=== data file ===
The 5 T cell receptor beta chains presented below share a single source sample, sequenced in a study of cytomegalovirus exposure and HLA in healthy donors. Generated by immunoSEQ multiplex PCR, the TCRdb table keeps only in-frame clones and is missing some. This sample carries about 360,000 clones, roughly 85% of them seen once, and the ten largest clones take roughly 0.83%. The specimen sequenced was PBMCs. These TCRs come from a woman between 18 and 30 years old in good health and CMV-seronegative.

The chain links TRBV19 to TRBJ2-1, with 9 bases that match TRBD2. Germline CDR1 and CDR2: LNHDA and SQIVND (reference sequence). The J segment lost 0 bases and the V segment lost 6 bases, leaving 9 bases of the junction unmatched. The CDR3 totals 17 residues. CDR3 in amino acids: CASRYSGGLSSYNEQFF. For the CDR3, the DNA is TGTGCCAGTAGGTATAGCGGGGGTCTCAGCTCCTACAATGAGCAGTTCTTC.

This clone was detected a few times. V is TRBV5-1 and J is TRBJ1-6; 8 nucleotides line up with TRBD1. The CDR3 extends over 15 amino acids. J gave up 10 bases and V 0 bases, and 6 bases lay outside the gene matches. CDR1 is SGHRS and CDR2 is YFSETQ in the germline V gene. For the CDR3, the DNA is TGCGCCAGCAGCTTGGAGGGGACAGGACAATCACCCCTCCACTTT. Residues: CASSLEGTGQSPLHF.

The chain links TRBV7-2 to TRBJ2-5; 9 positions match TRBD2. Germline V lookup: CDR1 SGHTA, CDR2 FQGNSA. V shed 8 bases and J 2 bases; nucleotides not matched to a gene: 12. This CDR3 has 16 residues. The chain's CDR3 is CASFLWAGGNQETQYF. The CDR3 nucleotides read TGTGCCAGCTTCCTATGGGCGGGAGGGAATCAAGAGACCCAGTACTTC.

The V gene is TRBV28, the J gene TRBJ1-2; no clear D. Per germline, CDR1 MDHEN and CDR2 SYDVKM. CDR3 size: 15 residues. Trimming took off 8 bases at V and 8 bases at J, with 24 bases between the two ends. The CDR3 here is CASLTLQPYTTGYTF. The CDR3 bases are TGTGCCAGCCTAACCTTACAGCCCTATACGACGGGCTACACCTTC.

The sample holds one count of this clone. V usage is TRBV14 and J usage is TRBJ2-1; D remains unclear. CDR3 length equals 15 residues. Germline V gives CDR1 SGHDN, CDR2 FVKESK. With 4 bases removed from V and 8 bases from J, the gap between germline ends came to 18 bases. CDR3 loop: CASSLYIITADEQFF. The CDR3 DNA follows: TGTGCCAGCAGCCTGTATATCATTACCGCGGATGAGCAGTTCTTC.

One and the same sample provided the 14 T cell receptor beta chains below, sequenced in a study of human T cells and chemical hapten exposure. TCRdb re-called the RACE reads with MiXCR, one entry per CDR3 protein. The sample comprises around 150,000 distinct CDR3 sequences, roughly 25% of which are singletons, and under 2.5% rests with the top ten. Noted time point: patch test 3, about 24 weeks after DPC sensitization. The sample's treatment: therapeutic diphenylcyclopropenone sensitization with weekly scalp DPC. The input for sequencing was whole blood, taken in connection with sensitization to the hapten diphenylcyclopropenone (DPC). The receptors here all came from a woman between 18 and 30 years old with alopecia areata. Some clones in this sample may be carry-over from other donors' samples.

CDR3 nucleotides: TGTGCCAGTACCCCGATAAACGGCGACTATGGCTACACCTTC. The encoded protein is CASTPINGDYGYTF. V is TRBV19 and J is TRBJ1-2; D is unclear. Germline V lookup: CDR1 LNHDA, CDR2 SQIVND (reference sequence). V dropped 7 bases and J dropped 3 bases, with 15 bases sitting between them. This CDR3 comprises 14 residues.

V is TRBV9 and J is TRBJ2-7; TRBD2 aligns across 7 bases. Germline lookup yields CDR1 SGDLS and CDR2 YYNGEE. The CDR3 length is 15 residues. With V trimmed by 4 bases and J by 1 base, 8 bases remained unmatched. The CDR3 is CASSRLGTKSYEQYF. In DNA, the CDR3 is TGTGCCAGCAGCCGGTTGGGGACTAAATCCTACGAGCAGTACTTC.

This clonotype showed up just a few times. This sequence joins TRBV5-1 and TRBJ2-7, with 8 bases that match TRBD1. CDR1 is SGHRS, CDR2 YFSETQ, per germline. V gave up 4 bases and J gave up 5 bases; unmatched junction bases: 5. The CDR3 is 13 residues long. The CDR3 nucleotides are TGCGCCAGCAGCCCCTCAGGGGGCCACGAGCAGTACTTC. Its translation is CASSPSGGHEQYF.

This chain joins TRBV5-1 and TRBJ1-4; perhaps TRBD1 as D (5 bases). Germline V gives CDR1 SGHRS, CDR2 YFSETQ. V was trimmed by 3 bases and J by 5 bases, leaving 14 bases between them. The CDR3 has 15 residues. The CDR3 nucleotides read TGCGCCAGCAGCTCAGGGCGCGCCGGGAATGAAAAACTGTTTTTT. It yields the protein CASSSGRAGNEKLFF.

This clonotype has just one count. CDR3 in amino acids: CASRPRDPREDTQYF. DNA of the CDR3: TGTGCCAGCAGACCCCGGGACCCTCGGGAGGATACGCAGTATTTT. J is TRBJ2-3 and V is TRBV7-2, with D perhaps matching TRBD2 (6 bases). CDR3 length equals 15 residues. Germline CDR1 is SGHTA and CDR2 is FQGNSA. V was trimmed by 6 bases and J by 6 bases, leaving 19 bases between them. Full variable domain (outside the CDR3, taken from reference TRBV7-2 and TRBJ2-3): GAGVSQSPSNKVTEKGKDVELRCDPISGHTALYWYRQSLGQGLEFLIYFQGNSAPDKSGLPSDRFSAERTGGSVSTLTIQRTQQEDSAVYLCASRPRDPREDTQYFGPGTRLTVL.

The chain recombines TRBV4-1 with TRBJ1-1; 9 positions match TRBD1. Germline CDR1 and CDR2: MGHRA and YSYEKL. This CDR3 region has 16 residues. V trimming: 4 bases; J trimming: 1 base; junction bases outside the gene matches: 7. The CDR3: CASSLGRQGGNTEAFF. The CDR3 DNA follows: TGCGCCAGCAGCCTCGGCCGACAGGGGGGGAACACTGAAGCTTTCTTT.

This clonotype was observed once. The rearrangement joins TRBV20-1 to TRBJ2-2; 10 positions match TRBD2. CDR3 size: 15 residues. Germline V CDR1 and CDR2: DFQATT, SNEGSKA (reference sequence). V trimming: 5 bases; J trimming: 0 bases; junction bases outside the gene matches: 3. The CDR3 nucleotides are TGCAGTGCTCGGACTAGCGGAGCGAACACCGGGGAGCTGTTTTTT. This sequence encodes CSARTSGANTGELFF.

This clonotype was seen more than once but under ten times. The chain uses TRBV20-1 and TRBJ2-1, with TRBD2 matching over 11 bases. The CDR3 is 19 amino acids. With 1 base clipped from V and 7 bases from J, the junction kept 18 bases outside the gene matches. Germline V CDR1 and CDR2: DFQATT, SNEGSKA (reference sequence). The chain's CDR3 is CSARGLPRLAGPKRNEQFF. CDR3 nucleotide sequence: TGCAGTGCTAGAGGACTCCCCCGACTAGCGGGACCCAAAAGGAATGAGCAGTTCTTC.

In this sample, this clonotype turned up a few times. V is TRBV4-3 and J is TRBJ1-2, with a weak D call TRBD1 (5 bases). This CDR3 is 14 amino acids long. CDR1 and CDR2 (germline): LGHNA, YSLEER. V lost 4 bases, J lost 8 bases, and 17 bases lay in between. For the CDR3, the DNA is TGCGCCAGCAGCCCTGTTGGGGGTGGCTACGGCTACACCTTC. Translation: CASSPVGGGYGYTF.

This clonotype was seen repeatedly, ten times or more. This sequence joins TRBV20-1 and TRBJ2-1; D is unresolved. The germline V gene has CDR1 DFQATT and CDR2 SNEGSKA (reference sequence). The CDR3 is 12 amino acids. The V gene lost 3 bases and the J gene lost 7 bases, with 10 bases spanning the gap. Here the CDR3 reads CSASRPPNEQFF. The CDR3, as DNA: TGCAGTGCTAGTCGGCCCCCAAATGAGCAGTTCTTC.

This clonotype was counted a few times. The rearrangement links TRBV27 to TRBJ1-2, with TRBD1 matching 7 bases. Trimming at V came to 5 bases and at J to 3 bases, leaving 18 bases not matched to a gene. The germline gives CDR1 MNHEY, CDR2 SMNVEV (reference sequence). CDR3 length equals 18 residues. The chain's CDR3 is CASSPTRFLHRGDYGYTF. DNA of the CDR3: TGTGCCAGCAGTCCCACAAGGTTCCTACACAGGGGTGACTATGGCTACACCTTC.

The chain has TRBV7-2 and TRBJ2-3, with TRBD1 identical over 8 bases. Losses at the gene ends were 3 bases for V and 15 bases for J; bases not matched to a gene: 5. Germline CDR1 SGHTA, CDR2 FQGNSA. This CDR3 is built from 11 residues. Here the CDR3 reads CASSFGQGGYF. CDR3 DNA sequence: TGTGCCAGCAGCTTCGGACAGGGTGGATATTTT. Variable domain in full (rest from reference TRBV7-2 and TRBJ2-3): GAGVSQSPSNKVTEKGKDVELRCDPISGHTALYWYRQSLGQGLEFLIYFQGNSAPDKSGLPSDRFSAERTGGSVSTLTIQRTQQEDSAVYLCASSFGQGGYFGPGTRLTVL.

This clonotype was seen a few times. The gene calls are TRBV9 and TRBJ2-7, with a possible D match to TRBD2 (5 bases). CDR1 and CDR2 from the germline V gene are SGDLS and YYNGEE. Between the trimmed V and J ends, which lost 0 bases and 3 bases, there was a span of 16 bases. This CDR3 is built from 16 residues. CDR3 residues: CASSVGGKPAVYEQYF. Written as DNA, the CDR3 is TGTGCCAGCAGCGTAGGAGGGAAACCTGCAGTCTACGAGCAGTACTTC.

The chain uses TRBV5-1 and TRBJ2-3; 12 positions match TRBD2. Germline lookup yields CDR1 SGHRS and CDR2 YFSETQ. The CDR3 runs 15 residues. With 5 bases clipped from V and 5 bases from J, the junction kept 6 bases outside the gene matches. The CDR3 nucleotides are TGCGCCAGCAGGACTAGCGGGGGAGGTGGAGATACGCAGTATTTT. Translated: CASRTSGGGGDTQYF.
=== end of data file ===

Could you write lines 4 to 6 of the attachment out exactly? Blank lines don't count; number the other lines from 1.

The chain links TRBV7-2 to TRBJ2-5; 9 positions match TRBD2. Germline V lookup: CDR1 SGHTA, CDR2 FQGNSA. V shed 8 bases and J 2 bases; nucleotides not matched to a gene: 12. This CDR3 has 16 residues. The chain's CDR3 is CASFLWAGGNQETQYF. The CDR3 nucleotides read TGTGCCAGCTTCCTATGGGCGGGAGGGAATCAAGAGACCCAGTACTTC.

The V gene is TRBV28, the J gene TRBJ1-2; no clear D. Per germline, CDR1 MDHEN and CDR2 SYDVKM. CDR3 size: 15 residues. Trimming took off 8 bases at V and 8 bases at J, with 24 bases between the two ends. The CDR3 here is CASLTLQPYTTGYTF. The CDR3 bases are TGTGCCAGCCTAACCTTACAGCCCTATACGACGGGCTACACCTTC.

The sample holds one count of this clone. V usage is TRBV14 and J usage is TRBJ2-1; D remains unclear. CDR3 length equals 15 residues. Germline V gives CDR1 SGHDN, CDR2 FVKESK. With 4 bases removed from V and 8 bases from J, the gap between germline ends came to 18 bases. CDR3 loop: CASSLYIITADEQFF. The CDR3 DNA follows: TGTGCCAGCAGCCTGTATATCATTACCGCGGATGAGCAGTTCTTC.